The Te Tao Ching, or The Book of the Way and its Power, written around 500 B.C., is traditionally attributed to a man named Li Erh. Because of his wisdom, he is given the title "Lao Tzu", which means "old Master". Many historians believe, however, that it better represents the ancient Chinese thought of around 300 B.C., directly following and reacting to the Era of the Warring States. In any case, the book is a collection of teachings on the correct method of living with virtue and the following the Way, the path to contentment. The Lao Tzu communicates his ideals to us through a variety of means, telling us how, in his mind, we are to achieve a virtuous and content life.
Lao Tzu uses the phrase "uncarved wood" to represent the way the common people should be. This is particularly effective because when we read it, we get a vivid, clean, natural image. The uncarved wood is unaltered by man. It is, according to Lao Tzu, "genuine and simple" (26), and this is how people should exist.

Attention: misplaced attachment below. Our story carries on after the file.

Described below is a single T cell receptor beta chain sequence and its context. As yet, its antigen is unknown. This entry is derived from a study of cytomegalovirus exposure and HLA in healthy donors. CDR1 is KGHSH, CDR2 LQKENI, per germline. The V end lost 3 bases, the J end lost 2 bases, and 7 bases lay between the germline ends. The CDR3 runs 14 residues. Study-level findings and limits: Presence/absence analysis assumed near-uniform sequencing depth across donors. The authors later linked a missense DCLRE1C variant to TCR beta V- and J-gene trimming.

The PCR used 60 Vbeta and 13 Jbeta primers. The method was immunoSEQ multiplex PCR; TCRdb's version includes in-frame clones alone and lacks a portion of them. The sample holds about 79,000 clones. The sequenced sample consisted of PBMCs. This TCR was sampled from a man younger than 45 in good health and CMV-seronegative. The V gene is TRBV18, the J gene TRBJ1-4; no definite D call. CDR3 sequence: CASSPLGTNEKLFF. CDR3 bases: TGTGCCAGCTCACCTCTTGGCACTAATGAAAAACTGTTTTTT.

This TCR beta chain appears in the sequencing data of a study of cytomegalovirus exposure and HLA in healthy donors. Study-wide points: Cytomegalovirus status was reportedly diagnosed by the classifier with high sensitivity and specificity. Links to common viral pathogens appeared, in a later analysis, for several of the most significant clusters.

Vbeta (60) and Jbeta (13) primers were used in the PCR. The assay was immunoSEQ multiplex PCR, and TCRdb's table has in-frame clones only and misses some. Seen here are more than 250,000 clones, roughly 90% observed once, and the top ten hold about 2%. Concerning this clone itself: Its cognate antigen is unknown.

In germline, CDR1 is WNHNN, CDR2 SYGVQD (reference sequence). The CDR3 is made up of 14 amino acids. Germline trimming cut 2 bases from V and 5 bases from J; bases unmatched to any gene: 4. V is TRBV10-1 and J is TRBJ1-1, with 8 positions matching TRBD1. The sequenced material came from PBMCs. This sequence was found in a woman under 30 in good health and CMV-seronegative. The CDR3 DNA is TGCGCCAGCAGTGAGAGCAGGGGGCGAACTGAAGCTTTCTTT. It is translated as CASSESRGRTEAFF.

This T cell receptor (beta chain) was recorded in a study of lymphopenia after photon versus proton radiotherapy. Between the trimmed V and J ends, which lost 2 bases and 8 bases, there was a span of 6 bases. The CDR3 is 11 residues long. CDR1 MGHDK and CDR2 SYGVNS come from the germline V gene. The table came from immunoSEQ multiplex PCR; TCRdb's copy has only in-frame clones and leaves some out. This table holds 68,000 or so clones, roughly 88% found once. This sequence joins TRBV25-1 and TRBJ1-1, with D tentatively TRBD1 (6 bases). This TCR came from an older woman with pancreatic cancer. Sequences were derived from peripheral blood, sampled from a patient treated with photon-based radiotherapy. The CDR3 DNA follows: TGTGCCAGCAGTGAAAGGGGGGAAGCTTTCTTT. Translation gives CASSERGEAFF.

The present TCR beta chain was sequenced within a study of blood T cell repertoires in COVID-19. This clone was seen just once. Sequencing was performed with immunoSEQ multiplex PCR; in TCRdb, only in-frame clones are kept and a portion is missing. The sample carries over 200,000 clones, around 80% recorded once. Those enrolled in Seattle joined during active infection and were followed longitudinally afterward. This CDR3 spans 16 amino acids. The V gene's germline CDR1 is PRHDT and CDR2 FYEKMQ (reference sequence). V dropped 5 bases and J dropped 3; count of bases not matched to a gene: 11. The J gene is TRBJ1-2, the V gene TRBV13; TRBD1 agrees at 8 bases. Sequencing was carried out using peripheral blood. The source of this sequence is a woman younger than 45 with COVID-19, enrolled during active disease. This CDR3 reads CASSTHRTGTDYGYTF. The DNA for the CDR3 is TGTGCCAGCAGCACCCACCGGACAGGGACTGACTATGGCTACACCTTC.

So, "in the government of the Sage: He empties [the people's] minds, and fills their bellies. Weakens their ambition, and strengthens their bones" (55). By keeping the people fed, healthy, and without knowledge, the people become happy, simple, and contented. He "causes the people to be constantly without knowledge and without desires... Then there is nothing that will not be in order" (55). According to Lao Tzu, when you "throw away knowledge,... the people will benefit a hundredfold" (71). Knowledge seems to be unnecessary for true contentment. In fact, it seems to hinder it. When people have knowledge, they become ambitious. When the people are ambitious, they will not be content in their lives.